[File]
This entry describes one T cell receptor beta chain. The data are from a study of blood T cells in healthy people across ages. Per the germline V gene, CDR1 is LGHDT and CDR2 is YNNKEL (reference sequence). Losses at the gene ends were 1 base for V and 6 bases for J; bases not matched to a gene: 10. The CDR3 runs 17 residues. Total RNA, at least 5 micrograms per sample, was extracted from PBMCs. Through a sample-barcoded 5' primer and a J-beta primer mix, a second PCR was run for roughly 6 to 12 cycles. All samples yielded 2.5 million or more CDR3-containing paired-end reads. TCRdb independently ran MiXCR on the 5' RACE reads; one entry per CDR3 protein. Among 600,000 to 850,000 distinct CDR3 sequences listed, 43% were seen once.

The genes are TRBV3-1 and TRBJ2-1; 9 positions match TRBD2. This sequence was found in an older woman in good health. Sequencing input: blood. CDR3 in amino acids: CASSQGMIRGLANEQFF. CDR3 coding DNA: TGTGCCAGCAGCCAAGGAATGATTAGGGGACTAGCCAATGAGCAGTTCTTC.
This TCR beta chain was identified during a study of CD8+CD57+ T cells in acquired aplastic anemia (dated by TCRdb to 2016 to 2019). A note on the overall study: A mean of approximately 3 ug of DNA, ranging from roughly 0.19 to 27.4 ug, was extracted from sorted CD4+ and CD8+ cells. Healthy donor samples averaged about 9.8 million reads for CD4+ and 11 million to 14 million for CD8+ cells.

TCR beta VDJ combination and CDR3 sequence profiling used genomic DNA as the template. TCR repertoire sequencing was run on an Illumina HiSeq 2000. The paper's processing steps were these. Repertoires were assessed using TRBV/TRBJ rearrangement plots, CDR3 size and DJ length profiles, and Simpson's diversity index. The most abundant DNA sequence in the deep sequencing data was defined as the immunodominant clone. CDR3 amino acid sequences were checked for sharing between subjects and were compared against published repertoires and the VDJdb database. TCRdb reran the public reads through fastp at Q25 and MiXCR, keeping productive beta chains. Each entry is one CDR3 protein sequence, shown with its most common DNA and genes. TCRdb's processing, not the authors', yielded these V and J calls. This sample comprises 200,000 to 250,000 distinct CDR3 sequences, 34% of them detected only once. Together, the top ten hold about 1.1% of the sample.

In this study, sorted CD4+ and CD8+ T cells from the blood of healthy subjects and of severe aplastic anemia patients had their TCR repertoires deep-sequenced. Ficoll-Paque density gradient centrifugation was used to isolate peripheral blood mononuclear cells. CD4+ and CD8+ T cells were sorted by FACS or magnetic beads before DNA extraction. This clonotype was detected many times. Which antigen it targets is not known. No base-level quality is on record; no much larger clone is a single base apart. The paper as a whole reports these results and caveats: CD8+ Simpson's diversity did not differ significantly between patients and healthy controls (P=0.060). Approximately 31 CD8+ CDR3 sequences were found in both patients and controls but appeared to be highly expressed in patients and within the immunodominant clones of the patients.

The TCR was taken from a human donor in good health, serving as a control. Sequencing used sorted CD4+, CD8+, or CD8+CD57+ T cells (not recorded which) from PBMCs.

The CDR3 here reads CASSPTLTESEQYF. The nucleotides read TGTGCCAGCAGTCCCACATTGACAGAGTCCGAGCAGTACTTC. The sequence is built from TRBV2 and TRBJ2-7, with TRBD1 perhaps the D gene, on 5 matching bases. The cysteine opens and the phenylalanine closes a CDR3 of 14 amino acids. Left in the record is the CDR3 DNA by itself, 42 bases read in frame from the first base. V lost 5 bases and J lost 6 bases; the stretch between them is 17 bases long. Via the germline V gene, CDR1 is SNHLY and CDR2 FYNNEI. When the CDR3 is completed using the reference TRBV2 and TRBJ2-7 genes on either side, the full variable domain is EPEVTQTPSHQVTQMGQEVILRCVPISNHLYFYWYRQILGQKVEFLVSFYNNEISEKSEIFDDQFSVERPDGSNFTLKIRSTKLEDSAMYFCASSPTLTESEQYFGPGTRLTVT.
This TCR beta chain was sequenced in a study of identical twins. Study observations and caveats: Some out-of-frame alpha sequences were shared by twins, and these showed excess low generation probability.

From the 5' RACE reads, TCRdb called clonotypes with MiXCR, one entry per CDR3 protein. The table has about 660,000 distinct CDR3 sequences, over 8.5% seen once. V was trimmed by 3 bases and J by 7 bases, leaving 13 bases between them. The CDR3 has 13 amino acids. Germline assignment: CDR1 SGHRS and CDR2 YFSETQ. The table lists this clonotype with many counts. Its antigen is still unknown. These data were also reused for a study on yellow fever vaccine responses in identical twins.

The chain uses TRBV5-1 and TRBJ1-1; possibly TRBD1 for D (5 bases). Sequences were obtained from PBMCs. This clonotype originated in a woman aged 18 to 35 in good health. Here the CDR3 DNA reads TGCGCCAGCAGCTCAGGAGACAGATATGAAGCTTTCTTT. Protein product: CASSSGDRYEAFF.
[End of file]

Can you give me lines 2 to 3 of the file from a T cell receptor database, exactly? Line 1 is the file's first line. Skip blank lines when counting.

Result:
The genes are TRBV3-1 and TRBJ2-1; 9 positions match TRBD2. This sequence was found in an older woman in good health. Sequencing input: blood. CDR3 in amino acids: CASSQGMIRGLANEQFF. CDR3 coding DNA: TGTGCCAGCAGCCAAGGAATGATTAGGGGACTAGCCAATGAGCAGTTCTTC.
This TCR beta chain was identified during a study of CD8+CD57+ T cells in acquired aplastic anemia (dated by TCRdb to 2016 to 2019). A note on the overall study: A mean of approximately 3 ug of DNA, ranging from roughly 0.19 to 27.4 ug, was extracted from sorted CD4+ and CD8+ cells. Healthy donor samples averaged about 9.8 million reads for CD4+ and 11 million to 14 million for CD8+ cells.